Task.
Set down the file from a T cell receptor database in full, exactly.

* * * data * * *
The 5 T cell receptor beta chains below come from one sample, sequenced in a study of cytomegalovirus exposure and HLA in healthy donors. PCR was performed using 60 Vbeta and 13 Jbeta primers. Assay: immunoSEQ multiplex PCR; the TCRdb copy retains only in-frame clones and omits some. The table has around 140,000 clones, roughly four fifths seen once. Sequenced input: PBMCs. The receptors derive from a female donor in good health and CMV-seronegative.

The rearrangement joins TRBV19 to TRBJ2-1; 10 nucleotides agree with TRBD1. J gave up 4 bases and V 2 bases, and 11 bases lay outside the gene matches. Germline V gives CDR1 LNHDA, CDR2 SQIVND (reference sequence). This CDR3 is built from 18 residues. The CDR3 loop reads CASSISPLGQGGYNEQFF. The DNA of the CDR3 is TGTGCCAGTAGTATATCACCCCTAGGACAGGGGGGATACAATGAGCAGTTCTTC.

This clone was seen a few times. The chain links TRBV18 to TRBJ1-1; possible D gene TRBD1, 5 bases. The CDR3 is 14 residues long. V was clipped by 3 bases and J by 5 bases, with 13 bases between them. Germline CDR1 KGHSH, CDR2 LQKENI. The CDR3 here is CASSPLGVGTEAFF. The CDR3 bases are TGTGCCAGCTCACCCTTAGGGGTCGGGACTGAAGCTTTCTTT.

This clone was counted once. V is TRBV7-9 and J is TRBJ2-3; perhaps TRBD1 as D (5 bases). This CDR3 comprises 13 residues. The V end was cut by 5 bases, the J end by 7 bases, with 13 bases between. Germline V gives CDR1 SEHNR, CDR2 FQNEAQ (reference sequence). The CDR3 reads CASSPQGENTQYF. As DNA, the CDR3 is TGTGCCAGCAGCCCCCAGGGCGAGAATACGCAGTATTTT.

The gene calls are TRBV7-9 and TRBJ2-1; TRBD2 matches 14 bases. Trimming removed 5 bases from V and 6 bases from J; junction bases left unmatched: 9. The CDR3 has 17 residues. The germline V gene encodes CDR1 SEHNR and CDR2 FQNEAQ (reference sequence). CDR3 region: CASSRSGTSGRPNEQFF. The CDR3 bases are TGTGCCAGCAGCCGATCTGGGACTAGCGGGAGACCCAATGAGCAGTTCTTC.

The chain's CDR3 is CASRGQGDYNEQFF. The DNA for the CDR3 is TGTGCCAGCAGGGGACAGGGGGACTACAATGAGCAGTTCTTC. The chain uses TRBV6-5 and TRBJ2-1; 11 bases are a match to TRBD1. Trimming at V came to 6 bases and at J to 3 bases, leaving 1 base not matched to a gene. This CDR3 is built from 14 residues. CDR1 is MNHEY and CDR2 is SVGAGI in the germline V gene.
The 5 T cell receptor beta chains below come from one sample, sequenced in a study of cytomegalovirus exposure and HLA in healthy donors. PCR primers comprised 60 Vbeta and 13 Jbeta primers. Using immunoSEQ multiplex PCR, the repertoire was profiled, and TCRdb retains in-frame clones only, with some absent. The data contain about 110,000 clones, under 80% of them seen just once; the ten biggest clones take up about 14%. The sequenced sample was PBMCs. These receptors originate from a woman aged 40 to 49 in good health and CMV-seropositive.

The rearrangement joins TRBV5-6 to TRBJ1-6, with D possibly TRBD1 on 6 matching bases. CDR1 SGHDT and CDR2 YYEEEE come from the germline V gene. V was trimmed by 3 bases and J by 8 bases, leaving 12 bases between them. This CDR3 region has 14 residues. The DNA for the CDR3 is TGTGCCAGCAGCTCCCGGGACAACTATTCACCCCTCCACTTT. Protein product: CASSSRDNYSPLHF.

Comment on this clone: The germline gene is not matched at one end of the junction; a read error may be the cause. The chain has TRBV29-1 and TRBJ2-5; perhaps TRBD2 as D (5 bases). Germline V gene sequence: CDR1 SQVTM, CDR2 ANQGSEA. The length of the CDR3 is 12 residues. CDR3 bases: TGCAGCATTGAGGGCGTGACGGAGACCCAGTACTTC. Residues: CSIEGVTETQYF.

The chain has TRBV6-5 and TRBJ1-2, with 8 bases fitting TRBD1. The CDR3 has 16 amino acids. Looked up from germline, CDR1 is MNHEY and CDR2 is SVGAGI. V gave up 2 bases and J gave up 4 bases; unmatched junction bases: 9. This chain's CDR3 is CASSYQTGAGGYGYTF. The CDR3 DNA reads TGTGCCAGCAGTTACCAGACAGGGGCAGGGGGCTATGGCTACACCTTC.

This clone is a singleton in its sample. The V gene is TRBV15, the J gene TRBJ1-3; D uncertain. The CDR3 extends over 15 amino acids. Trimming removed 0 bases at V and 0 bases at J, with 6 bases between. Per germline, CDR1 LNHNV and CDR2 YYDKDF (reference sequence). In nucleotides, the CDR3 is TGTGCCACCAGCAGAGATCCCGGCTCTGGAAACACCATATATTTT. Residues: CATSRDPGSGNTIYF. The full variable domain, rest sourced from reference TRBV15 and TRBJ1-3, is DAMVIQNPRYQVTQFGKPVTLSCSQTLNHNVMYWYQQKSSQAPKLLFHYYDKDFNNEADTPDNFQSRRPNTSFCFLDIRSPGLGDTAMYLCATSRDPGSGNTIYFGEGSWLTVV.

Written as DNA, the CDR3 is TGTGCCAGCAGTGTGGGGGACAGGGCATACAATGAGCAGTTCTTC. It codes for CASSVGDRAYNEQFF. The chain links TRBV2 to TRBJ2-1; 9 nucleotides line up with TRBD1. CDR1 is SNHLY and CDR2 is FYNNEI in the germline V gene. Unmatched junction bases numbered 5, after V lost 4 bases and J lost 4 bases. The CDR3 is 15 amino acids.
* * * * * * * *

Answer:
The 5 T cell receptor beta chains below come from one sample, sequenced in a study of cytomegalovirus exposure and HLA in healthy donors. PCR was performed using 60 Vbeta and 13 Jbeta primers. Assay: immunoSEQ multiplex PCR; the TCRdb copy retains only in-frame clones and omits some. The table has around 140,000 clones, roughly four fifths seen once. Sequenced input: PBMCs. The receptors derive from a female donor in good health and CMV-seronegative.

The rearrangement joins TRBV19 to TRBJ2-1; 10 nucleotides agree with TRBD1. J gave up 4 bases and V 2 bases, and 11 bases lay outside the gene matches. Germline V gives CDR1 LNHDA, CDR2 SQIVND (reference sequence). This CDR3 is built from 18 residues. The CDR3 loop reads CASSISPLGQGGYNEQFF. The DNA of the CDR3 is TGTGCCAGTAGTATATCACCCCTAGGACAGGGGGGATACAATGAGCAGTTCTTC.

This clone was seen a few times. The chain links TRBV18 to TRBJ1-1; possible D gene TRBD1, 5 bases. The CDR3 is 14 residues long. V was clipped by 3 bases and J by 5 bases, with 13 bases between them. Germline CDR1 KGHSH, CDR2 LQKENI. The CDR3 here is CASSPLGVGTEAFF. The CDR3 bases are TGTGCCAGCTCACCCTTAGGGGTCGGGACTGAAGCTTTCTTT.

This clone was counted once. V is TRBV7-9 and J is TRBJ2-3; perhaps TRBD1 as D (5 bases). This CDR3 comprises 13 residues. The V end was cut by 5 bases, the J end by 7 bases, with 13 bases between. Germline V gives CDR1 SEHNR, CDR2 FQNEAQ (reference sequence). The CDR3 reads CASSPQGENTQYF. As DNA, the CDR3 is TGTGCCAGCAGCCCCCAGGGCGAGAATACGCAGTATTTT.

The gene calls are TRBV7-9 and TRBJ2-1; TRBD2 matches 14 bases. Trimming removed 5 bases from V and 6 bases from J; junction bases left unmatched: 9. The CDR3 has 17 residues. The germline V gene encodes CDR1 SEHNR and CDR2 FQNEAQ (reference sequence). CDR3 region: CASSRSGTSGRPNEQFF. The CDR3 bases are TGTGCCAGCAGCCGATCTGGGACTAGCGGGAGACCCAATGAGCAGTTCTTC.

The chain's CDR3 is CASRGQGDYNEQFF. The DNA for the CDR3 is TGTGCCAGCAGGGGACAGGGGGACTACAATGAGCAGTTCTTC. The chain uses TRBV6-5 and TRBJ2-1; 11 bases are a match to TRBD1. Trimming at V came to 6 bases and at J to 3 bases, leaving 1 base not matched to a gene. This CDR3 is built from 14 residues. CDR1 is MNHEY and CDR2 is SVGAGI in the germline V gene.
The 5 T cell receptor beta chains below come from one sample, sequenced in a study of cytomegalovirus exposure and HLA in healthy donors. PCR primers comprised 60 Vbeta and 13 Jbeta primers. Using immunoSEQ multiplex PCR, the repertoire was profiled, and TCRdb retains in-frame clones only, with some absent. The data contain about 110,000 clones, under 80% of them seen just once; the ten biggest clones take up about 14%. The sequenced sample was PBMCs. These receptors originate from a woman aged 40 to 49 in good health and CMV-seropositive.

The rearrangement joins TRBV5-6 to TRBJ1-6, with D possibly TRBD1 on 6 matching bases. CDR1 SGHDT and CDR2 YYEEEE come from the germline V gene. V was trimmed by 3 bases and J by 8 bases, leaving 12 bases between them. This CDR3 region has 14 residues. The DNA for the CDR3 is TGTGCCAGCAGCTCCCGGGACAACTATTCACCCCTCCACTTT. Protein product: CASSSRDNYSPLHF.

Comment on this clone: The germline gene is not matched at one end of the junction; a read error may be the cause. The chain has TRBV29-1 and TRBJ2-5; perhaps TRBD2 as D (5 bases). Germline V gene sequence: CDR1 SQVTM, CDR2 ANQGSEA. The length of the CDR3 is 12 residues. CDR3 bases: TGCAGCATTGAGGGCGTGACGGAGACCCAGTACTTC. Residues: CSIEGVTETQYF.

The chain has TRBV6-5 and TRBJ1-2, with 8 bases fitting TRBD1. The CDR3 has 16 amino acids. Looked up from germline, CDR1 is MNHEY and CDR2 is SVGAGI. V gave up 2 bases and J gave up 4 bases; unmatched junction bases: 9. This chain's CDR3 is CASSYQTGAGGYGYTF. The CDR3 DNA reads TGTGCCAGCAGTTACCAGACAGGGGCAGGGGGCTATGGCTACACCTTC.

This clone is a singleton in its sample. The V gene is TRBV15, the J gene TRBJ1-3; D uncertain. The CDR3 extends over 15 amino acids. Trimming removed 0 bases at V and 0 bases at J, with 6 bases between. Per germline, CDR1 LNHNV and CDR2 YYDKDF (reference sequence). In nucleotides, the CDR3 is TGTGCCACCAGCAGAGATCCCGGCTCTGGAAACACCATATATTTT. Residues: CATSRDPGSGNTIYF. The full variable domain, rest sourced from reference TRBV15 and TRBJ1-3, is DAMVIQNPRYQVTQFGKPVTLSCSQTLNHNVMYWYQQKSSQAPKLLFHYYDKDFNNEADTPDNFQSRRPNTSFCFLDIRSPGLGDTAMYLCATSRDPGSGNTIYFGEGSWLTVV.

Written as DNA, the CDR3 is TGTGCCAGCAGTGTGGGGGACAGGGCATACAATGAGCAGTTCTTC. It codes for CASSVGDRAYNEQFF. The chain links TRBV2 to TRBJ2-1; 9 nucleotides line up with TRBD1. CDR1 is SNHLY and CDR2 is FYNNEI in the germline V gene. Unmatched junction bases numbered 5, after V lost 4 bases and J lost 4 bases. The CDR3 is 15 amino acids.